Chapter 3: Basic Architecture

SDN is an approach to building networks that favors programmable commodity hardware, with the intelligence that forwards packets—as well as controls packet forwarding—implemented in software. Realizing such a design is independent of any particular protocol stack, but instead requires a set of open APIs and a new collection of software components that support those APIs. This chapter introduces the basic architecture of such an SDN software stack.

This chapter defines the general architecture of such a software stack, and while there are multiple options for the specific components and tools that can be plugged into this architecture, it also introduces an example set. We do this to make the discussion more concrete, but the particular components we describe have two important attributes. One, they are open source and freely available on GitHub. Two, they are designed to work together, providing a comprehensive solution; there are no gaps in our story. Both attributes make it possible for anyone to build the same end-to-end system that is running today in production networks.

3.1 Software Stack

An overview of the software stack is given in Figure 12, which includes a White-Box Switch running a local Switch OS, controlled by a global Network OS hosting a collection of Control Applications. Figure 12 also calls out a corresponding set of exemplar open source components (Trellis, ONOS, and Stratum) on the right, as well as a related P4 Toolchain on the left.[1] This chapter introduces these components, with later chapters giving more detail.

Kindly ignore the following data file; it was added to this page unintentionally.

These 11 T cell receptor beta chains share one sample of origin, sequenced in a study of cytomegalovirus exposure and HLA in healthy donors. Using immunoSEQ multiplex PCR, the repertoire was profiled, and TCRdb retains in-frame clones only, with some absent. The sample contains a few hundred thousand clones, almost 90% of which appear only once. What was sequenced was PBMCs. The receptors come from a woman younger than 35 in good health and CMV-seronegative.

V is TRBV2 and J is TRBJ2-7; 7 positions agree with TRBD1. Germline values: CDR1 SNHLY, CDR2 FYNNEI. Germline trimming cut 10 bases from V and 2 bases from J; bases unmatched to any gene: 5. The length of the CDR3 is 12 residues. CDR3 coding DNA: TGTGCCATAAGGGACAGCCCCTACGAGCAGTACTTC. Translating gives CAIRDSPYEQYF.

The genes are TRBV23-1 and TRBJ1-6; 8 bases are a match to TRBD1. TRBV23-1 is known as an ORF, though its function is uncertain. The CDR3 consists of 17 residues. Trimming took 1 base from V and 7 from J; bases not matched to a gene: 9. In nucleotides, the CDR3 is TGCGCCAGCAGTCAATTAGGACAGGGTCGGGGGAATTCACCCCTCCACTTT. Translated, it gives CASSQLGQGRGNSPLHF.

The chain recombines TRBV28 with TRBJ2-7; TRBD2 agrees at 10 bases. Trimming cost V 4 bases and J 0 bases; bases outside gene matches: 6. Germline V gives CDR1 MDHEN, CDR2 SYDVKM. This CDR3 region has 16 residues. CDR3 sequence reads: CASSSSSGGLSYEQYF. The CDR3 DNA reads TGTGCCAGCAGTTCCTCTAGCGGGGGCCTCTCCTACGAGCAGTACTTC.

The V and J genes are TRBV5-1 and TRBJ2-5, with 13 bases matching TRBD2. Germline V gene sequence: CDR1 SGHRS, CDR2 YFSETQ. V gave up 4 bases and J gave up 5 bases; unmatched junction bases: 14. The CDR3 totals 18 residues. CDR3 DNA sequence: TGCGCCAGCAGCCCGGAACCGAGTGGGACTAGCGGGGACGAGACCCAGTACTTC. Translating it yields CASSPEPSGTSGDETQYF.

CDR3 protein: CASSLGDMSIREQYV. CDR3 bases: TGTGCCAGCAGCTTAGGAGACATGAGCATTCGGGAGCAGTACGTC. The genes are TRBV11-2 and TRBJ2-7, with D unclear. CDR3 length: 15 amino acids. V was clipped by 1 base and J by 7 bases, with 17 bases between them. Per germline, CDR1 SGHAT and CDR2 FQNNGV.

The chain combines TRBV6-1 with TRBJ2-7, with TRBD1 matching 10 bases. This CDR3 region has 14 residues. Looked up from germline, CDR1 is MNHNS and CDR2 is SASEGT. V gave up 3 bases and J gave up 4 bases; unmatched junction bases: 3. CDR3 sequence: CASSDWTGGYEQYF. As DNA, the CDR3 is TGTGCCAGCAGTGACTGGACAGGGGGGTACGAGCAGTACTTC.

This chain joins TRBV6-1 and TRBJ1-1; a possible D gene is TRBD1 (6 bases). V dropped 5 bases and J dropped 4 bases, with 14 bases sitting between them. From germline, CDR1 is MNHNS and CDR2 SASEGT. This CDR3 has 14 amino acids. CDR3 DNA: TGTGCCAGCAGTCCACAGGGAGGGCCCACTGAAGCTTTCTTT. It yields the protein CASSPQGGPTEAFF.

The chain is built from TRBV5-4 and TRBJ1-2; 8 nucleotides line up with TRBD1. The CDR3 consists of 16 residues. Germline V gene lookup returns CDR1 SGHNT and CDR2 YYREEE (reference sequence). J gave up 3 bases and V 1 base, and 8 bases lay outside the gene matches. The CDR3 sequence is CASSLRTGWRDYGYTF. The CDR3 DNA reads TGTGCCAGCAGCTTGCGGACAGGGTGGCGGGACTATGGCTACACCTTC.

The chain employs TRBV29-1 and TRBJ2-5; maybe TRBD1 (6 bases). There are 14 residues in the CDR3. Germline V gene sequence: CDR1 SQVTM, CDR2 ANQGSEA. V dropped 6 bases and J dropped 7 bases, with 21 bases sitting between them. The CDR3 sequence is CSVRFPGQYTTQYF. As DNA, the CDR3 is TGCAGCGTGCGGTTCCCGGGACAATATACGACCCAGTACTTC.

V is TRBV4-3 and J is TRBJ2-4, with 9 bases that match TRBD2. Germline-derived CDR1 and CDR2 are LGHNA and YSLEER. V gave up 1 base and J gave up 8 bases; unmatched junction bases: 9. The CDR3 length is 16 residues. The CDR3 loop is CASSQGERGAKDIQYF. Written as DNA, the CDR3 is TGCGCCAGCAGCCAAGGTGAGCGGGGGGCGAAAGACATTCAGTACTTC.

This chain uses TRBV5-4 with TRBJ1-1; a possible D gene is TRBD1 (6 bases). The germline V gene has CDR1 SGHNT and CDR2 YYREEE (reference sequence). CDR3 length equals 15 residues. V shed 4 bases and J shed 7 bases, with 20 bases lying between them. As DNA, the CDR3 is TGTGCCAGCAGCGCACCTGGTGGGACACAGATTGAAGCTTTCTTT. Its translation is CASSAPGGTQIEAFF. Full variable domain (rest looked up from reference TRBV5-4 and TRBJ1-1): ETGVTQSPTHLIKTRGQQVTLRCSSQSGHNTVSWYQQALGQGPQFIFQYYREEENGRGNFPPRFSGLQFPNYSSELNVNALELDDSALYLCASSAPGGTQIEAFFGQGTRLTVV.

[1]We sometimes call this the TOST stack: Trellis running on ONOS running on Stratum running on Tofino.

Note the similarity between this diagram and Figure 2 in Chapter 1, both of which include two open interfaces: one between the Control Apps and the Network OS, and a second between the Network OS and the underlying white-box switches. These two interfaces are depicted as “API shims” in Figure 12, and in the context of the exemplar components, correspond to a combination of gNMI, gNOI and FlowObjective in the first case, and a combination of gNMI, gNOI and either P4Runtime or OpenFlow in the second case. That gRPC is shown as the transport protocol for these two APIs is an implementation choice, but one that we will take for granted from here on.

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Figure 12. Overall architecture of the SDN software stack.

It is important to keep in mind that the software components listed in Figure 12 correspond to active open source projects, and as a consequence, they continue to evolve (as do their APIs). Specific versions of each component—and their associated APIs—have been integrated and deployed into both trial and production environments. For example, while the figure shows P4Runtime as a candidate control interface exported by the Switch OS, there are deployed solutions that use OpenFlow instead. (This includes the Comcast deployment.) Similarly, while the figure shows gNMI/gNOI as the config/ops interface to each switch, there are solutions that use NETCONF instead.

For the purpose of this book, we do not attempt to track all possible combinations of component versions and APIs, but opt instead to focus on the single consistent stack enumerated in Figure 12, since it represents our best judgement as to the “right” approach based on experience (so far) with earlier versions up-and-down the stack.